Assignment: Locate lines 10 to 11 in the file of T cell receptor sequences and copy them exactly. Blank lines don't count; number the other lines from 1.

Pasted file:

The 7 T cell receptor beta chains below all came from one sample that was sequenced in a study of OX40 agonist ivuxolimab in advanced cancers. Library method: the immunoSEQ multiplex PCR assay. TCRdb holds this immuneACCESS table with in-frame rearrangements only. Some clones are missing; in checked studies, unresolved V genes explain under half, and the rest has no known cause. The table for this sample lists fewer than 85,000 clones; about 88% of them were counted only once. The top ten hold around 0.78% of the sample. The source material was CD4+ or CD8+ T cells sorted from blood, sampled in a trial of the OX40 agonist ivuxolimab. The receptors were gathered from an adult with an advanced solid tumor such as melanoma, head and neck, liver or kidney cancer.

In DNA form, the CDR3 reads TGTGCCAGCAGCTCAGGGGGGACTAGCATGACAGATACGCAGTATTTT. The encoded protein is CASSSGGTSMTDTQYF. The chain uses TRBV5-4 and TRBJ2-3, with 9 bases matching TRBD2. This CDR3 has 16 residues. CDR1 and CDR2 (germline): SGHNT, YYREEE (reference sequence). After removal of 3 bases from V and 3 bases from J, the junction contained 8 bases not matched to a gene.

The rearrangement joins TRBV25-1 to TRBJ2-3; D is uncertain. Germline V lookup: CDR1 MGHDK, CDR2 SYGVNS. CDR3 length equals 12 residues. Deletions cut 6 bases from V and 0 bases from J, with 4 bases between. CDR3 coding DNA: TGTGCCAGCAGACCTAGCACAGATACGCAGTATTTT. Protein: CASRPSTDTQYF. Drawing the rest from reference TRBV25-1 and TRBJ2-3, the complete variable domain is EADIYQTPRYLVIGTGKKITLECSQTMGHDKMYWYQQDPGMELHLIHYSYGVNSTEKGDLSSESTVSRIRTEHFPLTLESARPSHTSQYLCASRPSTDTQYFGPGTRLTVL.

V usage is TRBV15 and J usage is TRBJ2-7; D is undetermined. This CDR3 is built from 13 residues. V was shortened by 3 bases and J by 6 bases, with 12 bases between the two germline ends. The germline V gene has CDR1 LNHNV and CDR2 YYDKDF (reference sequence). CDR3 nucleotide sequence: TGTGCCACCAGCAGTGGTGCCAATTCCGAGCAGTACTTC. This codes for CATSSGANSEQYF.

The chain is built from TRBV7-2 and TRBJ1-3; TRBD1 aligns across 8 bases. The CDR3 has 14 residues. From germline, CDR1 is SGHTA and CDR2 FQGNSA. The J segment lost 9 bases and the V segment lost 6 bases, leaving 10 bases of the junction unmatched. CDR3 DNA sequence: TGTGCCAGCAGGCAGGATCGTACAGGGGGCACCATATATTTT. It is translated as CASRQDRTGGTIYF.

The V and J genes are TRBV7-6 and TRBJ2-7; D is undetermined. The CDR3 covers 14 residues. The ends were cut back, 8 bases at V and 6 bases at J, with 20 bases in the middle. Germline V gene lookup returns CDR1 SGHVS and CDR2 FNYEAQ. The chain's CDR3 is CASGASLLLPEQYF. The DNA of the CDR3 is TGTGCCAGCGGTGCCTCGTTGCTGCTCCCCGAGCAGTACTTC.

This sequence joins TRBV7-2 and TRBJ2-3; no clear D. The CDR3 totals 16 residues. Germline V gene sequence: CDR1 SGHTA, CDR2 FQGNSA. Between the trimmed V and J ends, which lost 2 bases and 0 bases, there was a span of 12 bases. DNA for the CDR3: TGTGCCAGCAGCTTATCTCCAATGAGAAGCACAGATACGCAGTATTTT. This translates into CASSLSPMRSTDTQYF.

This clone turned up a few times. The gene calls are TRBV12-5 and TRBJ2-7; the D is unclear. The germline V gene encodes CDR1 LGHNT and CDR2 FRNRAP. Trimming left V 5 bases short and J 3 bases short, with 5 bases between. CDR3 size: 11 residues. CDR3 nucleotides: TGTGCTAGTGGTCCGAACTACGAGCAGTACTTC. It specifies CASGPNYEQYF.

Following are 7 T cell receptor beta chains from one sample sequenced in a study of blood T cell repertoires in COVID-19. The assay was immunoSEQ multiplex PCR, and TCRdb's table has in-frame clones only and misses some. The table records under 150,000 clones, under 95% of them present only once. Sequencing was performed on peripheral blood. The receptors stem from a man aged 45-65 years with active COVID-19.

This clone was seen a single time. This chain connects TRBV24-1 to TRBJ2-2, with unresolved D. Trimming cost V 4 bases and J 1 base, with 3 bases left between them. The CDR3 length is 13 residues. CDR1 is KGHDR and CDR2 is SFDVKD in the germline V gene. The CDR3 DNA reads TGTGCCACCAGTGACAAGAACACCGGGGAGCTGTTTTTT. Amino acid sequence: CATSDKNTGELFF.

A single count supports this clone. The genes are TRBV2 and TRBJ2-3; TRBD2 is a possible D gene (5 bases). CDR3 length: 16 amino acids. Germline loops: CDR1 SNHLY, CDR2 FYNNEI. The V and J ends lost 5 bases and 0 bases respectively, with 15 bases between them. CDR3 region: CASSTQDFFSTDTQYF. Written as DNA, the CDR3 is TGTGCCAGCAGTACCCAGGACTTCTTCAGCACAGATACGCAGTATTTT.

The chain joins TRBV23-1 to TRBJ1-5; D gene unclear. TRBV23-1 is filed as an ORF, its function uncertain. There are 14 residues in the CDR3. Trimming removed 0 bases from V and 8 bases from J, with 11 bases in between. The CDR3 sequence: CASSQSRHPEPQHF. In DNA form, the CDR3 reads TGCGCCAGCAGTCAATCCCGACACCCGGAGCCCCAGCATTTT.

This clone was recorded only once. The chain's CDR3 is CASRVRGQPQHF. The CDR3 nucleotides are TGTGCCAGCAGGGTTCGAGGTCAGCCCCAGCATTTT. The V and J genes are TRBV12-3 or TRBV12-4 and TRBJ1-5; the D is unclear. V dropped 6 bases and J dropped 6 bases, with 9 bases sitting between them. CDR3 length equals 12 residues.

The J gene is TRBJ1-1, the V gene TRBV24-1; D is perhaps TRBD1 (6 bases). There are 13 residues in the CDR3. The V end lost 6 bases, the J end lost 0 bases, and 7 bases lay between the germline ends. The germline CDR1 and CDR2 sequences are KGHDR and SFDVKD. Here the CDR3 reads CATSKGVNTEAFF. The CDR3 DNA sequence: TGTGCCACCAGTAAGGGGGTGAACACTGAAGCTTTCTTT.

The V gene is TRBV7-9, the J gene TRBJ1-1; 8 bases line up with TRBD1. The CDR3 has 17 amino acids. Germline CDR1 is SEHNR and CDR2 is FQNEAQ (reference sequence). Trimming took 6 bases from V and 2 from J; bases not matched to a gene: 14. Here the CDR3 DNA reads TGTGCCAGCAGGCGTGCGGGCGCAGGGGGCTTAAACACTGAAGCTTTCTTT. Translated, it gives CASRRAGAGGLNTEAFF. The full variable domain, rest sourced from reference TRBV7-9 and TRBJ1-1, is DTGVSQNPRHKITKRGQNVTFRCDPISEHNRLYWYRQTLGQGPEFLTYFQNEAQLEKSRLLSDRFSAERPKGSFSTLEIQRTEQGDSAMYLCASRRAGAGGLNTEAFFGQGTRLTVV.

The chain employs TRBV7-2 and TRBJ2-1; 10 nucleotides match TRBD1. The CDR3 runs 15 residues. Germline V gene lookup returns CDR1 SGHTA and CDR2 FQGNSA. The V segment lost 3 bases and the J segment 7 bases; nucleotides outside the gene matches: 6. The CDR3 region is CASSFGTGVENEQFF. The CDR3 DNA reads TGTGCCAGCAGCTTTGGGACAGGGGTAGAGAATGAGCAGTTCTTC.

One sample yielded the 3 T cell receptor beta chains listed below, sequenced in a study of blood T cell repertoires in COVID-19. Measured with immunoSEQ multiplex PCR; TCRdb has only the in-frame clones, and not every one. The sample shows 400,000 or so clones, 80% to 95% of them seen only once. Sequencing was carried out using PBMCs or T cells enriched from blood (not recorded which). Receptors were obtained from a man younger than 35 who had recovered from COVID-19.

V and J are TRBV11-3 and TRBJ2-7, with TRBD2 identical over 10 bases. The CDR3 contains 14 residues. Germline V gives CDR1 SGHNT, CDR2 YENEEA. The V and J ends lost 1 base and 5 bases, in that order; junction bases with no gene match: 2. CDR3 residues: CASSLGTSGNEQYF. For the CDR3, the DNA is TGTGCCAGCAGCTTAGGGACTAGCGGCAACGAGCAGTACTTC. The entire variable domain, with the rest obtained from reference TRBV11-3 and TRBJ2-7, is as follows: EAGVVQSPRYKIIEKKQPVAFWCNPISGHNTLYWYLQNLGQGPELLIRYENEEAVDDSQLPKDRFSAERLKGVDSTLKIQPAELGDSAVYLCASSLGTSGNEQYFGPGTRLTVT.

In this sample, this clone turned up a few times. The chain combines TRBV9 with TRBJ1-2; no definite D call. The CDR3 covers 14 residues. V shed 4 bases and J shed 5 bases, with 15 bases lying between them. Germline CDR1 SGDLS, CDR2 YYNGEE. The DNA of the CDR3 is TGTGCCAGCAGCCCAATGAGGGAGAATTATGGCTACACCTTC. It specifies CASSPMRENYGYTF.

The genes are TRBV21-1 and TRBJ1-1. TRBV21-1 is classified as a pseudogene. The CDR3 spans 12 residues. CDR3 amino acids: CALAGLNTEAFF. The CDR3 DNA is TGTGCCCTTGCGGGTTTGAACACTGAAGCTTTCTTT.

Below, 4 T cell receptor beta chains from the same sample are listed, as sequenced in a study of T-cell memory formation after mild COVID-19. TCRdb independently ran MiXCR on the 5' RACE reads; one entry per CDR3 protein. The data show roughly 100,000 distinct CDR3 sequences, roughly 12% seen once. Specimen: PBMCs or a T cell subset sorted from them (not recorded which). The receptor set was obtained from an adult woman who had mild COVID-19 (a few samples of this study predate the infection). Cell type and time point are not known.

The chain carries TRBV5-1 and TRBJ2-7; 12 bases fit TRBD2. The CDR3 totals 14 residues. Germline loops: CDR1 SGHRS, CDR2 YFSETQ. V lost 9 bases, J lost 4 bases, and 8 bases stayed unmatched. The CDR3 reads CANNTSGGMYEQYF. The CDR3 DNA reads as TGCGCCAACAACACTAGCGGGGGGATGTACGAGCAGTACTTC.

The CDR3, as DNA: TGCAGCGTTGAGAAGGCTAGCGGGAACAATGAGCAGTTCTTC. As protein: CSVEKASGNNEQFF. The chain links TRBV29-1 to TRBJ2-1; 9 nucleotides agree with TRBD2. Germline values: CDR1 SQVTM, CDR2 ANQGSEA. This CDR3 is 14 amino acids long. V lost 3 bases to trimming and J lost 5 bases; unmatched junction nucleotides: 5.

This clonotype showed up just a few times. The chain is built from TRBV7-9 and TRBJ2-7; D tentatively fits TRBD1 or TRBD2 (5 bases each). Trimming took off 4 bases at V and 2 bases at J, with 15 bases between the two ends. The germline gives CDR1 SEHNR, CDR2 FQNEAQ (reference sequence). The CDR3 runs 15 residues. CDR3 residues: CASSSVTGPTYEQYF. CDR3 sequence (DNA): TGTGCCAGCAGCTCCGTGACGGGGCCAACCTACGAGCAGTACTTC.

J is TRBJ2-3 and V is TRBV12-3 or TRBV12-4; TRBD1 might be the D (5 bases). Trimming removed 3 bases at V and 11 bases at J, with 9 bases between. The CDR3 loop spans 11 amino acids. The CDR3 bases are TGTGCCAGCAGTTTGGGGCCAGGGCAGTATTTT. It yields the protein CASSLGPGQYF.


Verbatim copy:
This clone was seen a single time. This chain connects TRBV24-1 to TRBJ2-2, with unresolved D. Trimming cost V 4 bases and J 1 base, with 3 bases left between them. The CDR3 length is 13 residues. CDR1 is KGHDR and CDR2 is SFDVKD in the germline V gene. The CDR3 DNA reads TGTGCCACCAGTGACAAGAACACCGGGGAGCTGTTTTTT. Amino acid sequence: CATSDKNTGELFF.

A single count supports this clone. The genes are TRBV2 and TRBJ2-3; TRBD2 is a possible D gene (5 bases). CDR3 length: 16 amino acids. Germline loops: CDR1 SNHLY, CDR2 FYNNEI. The V and J ends lost 5 bases and 0 bases respectively, with 15 bases between them. CDR3 region: CASSTQDFFSTDTQYF. Written as DNA, the CDR3 is TGTGCCAGCAGTACCCAGGACTTCTTCAGCACAGATACGCAGTATTTT.